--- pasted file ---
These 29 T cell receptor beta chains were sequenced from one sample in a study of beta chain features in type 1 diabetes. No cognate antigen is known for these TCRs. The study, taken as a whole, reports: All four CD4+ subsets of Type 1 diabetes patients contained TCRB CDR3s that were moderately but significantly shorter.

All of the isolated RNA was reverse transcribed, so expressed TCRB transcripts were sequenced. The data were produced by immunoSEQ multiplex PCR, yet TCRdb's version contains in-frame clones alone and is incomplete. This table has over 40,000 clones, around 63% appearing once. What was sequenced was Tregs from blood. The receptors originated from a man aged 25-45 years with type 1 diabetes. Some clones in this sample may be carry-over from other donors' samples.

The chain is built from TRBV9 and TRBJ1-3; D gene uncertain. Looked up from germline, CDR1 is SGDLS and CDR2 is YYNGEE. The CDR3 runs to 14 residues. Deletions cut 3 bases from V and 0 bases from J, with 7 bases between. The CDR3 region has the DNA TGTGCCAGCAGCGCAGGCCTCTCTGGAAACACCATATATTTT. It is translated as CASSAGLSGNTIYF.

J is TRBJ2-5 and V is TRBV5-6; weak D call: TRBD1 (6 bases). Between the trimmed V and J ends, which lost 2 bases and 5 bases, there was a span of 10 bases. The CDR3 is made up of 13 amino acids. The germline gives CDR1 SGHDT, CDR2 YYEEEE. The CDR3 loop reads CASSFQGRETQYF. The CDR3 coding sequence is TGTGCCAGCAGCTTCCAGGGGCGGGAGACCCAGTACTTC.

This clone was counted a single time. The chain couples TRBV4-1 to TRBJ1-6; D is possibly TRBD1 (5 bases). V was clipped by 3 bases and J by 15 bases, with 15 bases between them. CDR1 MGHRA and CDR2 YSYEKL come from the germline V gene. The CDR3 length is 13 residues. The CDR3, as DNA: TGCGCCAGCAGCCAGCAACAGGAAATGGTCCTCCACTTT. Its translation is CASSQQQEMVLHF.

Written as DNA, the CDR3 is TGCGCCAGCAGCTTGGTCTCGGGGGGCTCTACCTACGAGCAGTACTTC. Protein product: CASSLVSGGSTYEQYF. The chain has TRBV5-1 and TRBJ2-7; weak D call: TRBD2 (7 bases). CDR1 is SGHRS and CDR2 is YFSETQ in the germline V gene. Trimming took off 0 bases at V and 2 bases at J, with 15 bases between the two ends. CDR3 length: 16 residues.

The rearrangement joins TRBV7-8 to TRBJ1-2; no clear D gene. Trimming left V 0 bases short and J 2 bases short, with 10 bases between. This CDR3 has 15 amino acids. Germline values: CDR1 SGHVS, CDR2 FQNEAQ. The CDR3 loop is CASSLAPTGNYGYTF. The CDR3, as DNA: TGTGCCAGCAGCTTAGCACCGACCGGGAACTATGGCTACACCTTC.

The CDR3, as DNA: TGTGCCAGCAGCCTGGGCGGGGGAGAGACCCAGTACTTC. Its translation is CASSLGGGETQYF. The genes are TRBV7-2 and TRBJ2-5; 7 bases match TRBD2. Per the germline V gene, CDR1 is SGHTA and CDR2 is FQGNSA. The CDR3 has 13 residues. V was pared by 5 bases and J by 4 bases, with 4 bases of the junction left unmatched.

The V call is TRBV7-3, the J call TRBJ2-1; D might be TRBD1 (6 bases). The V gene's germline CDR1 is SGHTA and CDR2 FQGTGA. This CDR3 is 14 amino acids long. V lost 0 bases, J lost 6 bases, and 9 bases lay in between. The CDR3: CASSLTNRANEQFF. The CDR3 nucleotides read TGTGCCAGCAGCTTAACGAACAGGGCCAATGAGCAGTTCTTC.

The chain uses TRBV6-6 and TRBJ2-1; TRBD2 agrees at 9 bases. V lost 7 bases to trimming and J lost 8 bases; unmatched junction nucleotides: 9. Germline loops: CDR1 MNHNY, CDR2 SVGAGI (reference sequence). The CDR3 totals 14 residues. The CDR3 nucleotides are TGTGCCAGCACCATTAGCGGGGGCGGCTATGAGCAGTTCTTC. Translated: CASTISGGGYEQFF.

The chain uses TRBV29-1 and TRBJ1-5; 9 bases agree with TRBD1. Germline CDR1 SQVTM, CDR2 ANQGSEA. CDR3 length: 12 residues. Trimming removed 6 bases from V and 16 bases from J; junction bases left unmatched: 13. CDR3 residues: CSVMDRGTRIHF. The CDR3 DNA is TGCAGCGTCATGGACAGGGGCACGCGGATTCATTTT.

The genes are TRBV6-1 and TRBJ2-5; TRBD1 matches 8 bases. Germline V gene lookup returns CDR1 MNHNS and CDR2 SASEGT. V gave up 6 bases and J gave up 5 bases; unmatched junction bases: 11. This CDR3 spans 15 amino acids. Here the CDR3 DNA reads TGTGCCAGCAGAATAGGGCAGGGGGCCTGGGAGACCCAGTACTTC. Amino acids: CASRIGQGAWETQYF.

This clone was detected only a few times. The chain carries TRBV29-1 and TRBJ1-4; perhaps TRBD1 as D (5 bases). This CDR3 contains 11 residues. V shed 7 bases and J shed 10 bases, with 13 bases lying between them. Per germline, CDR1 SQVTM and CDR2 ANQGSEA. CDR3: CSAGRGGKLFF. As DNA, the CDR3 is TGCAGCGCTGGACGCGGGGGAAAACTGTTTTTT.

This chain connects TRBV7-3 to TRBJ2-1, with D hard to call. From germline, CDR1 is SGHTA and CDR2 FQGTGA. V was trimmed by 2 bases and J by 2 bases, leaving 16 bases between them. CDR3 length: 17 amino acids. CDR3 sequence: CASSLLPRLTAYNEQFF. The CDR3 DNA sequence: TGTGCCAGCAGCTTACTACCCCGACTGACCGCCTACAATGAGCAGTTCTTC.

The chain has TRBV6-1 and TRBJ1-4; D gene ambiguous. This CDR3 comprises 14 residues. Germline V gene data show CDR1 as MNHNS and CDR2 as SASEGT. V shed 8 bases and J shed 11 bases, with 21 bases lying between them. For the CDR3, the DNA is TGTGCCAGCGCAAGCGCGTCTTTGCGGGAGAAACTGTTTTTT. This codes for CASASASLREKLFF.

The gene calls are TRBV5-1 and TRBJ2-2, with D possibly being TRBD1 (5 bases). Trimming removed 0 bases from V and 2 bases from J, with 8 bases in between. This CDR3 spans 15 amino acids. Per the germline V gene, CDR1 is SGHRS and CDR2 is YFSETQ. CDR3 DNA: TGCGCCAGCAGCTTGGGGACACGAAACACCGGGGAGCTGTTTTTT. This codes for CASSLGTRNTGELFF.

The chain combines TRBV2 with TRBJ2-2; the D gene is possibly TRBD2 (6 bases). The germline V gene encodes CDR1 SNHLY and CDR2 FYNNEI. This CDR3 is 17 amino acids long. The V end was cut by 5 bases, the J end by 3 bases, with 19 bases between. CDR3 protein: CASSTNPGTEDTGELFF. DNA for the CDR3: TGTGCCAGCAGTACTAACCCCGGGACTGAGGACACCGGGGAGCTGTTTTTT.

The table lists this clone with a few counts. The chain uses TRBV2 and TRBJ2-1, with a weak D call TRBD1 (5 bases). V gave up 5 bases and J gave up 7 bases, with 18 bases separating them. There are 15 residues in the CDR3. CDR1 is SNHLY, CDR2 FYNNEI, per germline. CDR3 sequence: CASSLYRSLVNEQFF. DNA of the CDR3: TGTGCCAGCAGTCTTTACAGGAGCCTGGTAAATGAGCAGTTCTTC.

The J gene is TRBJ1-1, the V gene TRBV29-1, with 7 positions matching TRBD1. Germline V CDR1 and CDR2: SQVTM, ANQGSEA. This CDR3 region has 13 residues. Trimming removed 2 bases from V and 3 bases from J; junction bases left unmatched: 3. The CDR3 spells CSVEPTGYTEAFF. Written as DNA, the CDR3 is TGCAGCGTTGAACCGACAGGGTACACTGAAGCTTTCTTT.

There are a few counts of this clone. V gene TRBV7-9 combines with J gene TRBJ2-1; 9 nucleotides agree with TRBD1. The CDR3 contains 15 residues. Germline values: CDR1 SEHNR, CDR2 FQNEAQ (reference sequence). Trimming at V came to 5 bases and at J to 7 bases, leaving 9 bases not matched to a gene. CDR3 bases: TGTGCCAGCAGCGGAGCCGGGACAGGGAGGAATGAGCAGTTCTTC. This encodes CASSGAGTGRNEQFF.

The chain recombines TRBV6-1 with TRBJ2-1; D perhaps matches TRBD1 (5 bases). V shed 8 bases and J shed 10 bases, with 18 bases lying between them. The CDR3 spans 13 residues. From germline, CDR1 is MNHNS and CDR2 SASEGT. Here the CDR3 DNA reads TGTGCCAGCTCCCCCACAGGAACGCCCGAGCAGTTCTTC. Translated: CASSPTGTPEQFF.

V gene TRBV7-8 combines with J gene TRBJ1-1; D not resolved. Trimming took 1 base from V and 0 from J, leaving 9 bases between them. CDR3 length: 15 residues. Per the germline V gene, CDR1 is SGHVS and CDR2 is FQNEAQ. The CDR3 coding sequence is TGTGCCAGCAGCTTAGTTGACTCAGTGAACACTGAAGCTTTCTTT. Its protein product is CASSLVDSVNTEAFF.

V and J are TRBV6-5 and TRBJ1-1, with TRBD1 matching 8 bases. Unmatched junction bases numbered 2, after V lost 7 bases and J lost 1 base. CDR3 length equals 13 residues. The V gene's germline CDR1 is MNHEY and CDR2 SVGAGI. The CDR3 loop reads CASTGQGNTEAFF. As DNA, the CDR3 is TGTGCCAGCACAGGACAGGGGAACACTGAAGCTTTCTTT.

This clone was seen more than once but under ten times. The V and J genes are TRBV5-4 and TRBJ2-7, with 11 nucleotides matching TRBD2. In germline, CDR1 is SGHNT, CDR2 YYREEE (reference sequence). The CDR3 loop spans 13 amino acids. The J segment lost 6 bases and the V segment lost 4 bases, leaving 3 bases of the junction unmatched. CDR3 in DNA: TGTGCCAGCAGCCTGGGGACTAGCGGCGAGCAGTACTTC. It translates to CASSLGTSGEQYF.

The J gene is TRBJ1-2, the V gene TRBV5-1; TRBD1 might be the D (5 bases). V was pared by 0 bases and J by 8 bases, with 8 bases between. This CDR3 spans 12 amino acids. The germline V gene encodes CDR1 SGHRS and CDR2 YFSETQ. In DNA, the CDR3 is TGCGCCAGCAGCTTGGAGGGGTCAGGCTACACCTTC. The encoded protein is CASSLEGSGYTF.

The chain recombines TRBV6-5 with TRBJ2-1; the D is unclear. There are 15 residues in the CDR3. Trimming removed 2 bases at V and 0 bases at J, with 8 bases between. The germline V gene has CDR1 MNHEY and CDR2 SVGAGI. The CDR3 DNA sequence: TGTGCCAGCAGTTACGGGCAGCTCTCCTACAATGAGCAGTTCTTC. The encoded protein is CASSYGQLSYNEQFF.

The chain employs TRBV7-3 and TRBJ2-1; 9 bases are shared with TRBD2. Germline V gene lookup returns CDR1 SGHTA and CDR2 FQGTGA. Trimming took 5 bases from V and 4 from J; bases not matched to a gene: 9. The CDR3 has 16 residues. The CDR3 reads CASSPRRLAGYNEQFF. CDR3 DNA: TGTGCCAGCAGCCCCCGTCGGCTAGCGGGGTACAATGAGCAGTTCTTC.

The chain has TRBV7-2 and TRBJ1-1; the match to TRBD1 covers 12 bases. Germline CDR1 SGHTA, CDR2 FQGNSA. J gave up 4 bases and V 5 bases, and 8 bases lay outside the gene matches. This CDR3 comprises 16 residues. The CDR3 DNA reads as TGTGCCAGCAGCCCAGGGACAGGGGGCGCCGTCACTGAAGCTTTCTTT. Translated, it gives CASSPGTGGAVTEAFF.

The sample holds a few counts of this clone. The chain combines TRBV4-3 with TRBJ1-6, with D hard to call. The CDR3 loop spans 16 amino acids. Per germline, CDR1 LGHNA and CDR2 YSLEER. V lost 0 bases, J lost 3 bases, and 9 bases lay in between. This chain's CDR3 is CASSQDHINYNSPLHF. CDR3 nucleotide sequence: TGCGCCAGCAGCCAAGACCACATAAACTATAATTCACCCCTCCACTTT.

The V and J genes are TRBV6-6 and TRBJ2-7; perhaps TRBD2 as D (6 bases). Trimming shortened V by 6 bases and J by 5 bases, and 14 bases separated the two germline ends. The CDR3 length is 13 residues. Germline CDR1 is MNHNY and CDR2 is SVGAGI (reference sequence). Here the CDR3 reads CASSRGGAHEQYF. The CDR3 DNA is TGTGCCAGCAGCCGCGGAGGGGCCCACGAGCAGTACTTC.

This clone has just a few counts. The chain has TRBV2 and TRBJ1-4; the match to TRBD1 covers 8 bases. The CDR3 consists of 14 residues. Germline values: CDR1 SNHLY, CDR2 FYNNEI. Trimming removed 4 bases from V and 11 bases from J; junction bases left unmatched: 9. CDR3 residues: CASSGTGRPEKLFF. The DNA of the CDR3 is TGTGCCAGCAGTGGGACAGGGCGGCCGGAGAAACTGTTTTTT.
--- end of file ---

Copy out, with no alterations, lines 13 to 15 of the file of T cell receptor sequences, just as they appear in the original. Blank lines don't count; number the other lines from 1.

This clone was detected only a few times. The chain carries TRBV29-1 and TRBJ1-4; perhaps TRBD1 as D (5 bases). This CDR3 contains 11 residues. V shed 7 bases and J shed 10 bases, with 13 bases lying between them. Per germline, CDR1 SQVTM and CDR2 ANQGSEA. CDR3: CSAGRGGKLFF. As DNA, the CDR3 is TGCAGCGCTGGACGCGGGGGAAAACTGTTTTTT.

This chain connects TRBV7-3 to TRBJ2-1, with D hard to call. From germline, CDR1 is SGHTA and CDR2 FQGTGA. V was trimmed by 2 bases and J by 2 bases, leaving 16 bases between them. CDR3 length: 17 amino acids. CDR3 sequence: CASSLLPRLTAYNEQFF. The CDR3 DNA sequence: TGTGCCAGCAGCTTACTACCCCGACTGACCGCCTACAATGAGCAGTTCTTC.

The chain has TRBV6-1 and TRBJ1-4; D gene ambiguous. This CDR3 comprises 14 residues. Germline V gene data show CDR1 as MNHNS and CDR2 as SASEGT. V shed 8 bases and J shed 11 bases, with 21 bases lying between them. For the CDR3, the DNA is TGTGCCAGCGCAAGCGCGTCTTTGCGGGAGAAACTGTTTTTT. This codes for CASASASLREKLFF.